|A high power photomicrograph of a ceruminous type adenoid cystic carcinoma|
|Classification and external resources|
Ceruminous adenocarcinoma is a malignant neoplasm derived from ceruminous glands of the external auditory canal. This tumor is rare, with several names used in the past. Synonyms have included cylindroma, ceruminoma, ceruminous adenocarcinoma, not otherwise specified (NOS), ceruminous adenoid cystic carcinoma (ACC), and ceruminous mucoepidermoid carcinoma.
This tumor only affects the outer 1/3 to 1/2 of the external auditory canal as a primary site. If this area is not involved, the diagnosis should be questioned. The most common tumor type is ceruminous adenoid cystic carcinoma and ceruminous adenocarcinoma, NOS.
Signs and symptoms
Imaging studies are used to define the extent of the tumor and to exclude direct extension from the parotid gland or nasopharynx. The imaging findings are usually non-specific, and cannot give a specific diagnosis.
Tumors are polypoid, identified most often in the posterior canal. It is not uncommon to have ulceration of the surface squamous epithelium. Most tumors are about 1.5 cm in greatest dimension, a limitation of the anatomic site rather than of the tumor type itself. The tumors are separated into three main histologic or microscopic types:
- Ceruminous adenocarcinoma, NOS
- Ceruminous adenoid cystic carcinoma
- Ceruminous mucoepidermoid carcinoma
All of the tumors are infiltrative into the soft tissue, benign ceruminous glands, and/or bone. The tumor may expand into the overlying squamous surface epithelium, but it usually does not arise from the surface epithelium. The tumors are cellular, arranged in solid, cystic, cribriform, glandular, and single cell patterns. It is uncommon to see tumor necrosis, but when it is present, it is diagnostic of cancer. The same is true of perineural invasion. Nuclear pleomorphism is usually easily to identify, with the nuclei containing prominent nucleoli. There are usually increased mitotic figures, including atypical forms. There are usually areas of stromal fibrosis. Ceroid (cerumen or ear wax) is not seen in malignancies, although it is seen in benign tumors. The specific features of each tumor type can help with the separation into adenoid cystic carcinoma or mucoepidermoid types.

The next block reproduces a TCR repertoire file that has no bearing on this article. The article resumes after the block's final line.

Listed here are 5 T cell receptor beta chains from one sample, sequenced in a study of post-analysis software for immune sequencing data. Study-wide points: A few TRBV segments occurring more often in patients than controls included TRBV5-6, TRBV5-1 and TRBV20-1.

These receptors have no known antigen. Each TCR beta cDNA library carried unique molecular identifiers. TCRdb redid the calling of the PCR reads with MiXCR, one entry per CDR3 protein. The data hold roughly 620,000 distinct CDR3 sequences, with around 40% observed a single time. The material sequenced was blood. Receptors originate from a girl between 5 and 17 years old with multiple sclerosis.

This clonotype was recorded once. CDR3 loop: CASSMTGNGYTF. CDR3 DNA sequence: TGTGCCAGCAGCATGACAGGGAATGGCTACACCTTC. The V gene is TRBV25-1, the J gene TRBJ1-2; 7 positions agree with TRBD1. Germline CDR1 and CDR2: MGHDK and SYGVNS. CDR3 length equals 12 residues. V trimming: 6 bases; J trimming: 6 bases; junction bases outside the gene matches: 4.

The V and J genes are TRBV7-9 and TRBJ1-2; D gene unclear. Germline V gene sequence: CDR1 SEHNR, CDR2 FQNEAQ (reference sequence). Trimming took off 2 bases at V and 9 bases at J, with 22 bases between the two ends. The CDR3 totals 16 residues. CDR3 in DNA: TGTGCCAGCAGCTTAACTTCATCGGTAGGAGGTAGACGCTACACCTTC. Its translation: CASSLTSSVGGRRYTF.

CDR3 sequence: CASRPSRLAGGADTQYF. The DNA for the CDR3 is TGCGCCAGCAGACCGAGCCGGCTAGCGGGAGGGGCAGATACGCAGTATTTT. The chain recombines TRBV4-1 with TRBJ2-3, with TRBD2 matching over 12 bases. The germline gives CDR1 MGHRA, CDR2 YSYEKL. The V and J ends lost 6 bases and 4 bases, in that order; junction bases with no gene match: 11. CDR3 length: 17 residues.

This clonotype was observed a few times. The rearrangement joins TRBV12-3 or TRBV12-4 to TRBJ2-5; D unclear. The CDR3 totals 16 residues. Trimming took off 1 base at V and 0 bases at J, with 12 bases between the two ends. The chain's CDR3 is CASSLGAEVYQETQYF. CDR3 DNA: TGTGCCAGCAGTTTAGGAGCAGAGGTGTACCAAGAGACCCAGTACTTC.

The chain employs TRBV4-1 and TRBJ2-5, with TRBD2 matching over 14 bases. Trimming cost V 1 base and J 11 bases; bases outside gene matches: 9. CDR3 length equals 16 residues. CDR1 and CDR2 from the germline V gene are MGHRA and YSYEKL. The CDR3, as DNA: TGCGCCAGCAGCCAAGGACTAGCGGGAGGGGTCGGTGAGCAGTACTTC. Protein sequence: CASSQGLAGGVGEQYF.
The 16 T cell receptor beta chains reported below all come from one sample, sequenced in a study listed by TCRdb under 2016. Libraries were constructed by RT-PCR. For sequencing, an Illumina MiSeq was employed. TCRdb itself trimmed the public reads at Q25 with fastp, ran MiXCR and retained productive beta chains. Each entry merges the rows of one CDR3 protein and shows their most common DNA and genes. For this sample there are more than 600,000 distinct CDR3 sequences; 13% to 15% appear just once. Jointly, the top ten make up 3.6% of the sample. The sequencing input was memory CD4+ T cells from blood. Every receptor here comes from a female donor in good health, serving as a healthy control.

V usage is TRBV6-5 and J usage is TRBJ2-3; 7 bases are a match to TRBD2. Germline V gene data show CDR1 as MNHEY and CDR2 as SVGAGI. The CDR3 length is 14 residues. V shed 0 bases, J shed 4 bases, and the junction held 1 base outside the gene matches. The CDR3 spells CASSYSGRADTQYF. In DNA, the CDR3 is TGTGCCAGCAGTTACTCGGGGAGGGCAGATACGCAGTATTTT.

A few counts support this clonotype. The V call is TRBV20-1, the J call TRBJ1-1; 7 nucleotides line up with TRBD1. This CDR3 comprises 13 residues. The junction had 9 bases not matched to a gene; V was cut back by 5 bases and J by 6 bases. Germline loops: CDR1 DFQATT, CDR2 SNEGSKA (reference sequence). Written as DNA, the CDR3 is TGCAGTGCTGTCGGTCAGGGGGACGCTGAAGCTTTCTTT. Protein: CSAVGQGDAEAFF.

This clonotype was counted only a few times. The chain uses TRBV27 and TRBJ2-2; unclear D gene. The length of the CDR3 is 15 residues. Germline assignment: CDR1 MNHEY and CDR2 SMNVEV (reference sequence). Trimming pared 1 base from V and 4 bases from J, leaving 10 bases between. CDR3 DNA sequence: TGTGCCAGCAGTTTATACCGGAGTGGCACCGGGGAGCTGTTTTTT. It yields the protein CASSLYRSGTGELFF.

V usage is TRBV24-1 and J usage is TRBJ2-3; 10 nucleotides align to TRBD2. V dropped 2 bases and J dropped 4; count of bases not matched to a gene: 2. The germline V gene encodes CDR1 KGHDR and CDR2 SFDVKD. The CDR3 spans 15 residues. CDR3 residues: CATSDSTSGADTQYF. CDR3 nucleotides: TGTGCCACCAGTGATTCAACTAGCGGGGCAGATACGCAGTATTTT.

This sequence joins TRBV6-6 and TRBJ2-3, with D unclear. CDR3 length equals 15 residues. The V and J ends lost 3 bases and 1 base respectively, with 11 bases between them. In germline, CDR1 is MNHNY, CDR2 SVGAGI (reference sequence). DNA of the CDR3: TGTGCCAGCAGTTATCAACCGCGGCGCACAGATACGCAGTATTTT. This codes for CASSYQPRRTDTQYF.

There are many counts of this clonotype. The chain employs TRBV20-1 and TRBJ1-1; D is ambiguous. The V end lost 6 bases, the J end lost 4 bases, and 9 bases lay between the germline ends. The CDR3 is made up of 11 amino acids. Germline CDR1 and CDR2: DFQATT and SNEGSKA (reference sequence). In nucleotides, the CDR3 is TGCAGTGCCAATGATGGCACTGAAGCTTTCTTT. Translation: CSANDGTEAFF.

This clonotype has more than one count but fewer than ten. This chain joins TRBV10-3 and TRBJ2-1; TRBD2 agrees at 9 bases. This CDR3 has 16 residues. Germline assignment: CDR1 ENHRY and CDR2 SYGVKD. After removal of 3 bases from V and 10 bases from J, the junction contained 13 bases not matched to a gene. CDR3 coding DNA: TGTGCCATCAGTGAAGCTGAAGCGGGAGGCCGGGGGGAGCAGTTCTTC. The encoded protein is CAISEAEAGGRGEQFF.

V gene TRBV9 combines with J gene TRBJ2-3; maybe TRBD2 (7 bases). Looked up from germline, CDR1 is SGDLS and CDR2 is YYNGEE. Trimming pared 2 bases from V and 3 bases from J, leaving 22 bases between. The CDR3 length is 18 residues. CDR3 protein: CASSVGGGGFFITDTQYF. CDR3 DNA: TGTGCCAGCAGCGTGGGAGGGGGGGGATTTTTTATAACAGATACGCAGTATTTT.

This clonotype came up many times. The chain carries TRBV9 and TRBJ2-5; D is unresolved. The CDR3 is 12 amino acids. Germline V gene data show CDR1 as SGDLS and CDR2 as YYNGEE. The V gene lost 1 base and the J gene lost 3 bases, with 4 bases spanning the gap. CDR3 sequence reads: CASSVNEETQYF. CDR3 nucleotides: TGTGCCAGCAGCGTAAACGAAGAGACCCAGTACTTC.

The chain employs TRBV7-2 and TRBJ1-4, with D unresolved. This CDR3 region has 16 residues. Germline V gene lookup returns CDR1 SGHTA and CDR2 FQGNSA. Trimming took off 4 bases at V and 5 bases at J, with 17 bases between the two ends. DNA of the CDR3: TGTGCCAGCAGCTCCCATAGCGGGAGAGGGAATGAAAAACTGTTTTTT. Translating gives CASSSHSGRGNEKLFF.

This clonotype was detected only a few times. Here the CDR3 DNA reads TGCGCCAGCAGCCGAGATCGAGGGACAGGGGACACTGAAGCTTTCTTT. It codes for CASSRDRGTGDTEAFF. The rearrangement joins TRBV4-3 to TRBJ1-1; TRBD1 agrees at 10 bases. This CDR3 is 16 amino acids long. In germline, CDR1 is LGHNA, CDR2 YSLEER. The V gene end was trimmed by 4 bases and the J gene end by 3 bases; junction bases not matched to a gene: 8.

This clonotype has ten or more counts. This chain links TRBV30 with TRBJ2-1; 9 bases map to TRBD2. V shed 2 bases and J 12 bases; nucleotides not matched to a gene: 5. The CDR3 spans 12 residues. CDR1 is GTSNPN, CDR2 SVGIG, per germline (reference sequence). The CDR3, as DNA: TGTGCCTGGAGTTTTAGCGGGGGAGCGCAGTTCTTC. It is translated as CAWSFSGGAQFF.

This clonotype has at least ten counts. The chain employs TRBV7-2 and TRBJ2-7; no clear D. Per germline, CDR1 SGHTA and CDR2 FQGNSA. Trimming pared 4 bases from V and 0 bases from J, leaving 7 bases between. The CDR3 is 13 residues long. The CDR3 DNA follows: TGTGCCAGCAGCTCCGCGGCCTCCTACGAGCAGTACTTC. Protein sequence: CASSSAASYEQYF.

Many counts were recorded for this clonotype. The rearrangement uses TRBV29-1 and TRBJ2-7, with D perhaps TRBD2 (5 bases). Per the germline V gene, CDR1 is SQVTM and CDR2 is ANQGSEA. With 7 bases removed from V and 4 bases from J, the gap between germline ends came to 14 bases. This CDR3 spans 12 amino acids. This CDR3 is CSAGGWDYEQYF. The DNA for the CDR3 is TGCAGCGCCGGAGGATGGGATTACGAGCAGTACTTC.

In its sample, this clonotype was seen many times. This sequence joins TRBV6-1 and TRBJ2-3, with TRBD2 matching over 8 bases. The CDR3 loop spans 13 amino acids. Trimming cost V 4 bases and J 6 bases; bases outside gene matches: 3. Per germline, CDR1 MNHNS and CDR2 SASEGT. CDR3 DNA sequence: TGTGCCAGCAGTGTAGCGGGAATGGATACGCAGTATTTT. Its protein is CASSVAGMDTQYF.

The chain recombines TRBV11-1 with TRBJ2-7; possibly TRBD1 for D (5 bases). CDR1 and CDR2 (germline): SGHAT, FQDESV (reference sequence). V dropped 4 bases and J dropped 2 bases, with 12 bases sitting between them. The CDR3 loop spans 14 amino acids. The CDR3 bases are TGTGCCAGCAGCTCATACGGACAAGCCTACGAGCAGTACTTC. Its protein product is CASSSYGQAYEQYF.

Immunohistochemistry will help to show the biphasic appearance of the tumor, highlighting the basal or the luminal cells:
- Luminal cells: positive with CK7 and CD117
- Basal cells: positive with p63, S100 protein and CK5/6
It is important to exclude a tumor which is directly extending into the ear canal from the parotid salivary gland, especially when dealing with an adenoid cystic or mucoepidermoid carcinoma. This can be eliminated by clinical or imaging studies. Otherwise, the histologic differential diagnosis includes a ceruminous adenoma (a benign ceruminous gland tumor) or a neuroendocrine adenoma of the middle ear (middle ear adenoma).
Wide, radical, complete surgical excision is the treatment of choice, with free surgical margins to achieve the best outcome and lowest chance of recurrence. Radiation is only used for palliation. In general, there is a good prognosis, although approximately 50% of patients die from disease within 3–10 years of presentation.
This is a very rare neoplasm accounting for approximately 0.0003% of all tumors and about 2.5% of all external ear neoplasms. There is a wide age range at initial presentation, although the mean age is about 50 years of age. Females are affected slightly more often (1.5:1).
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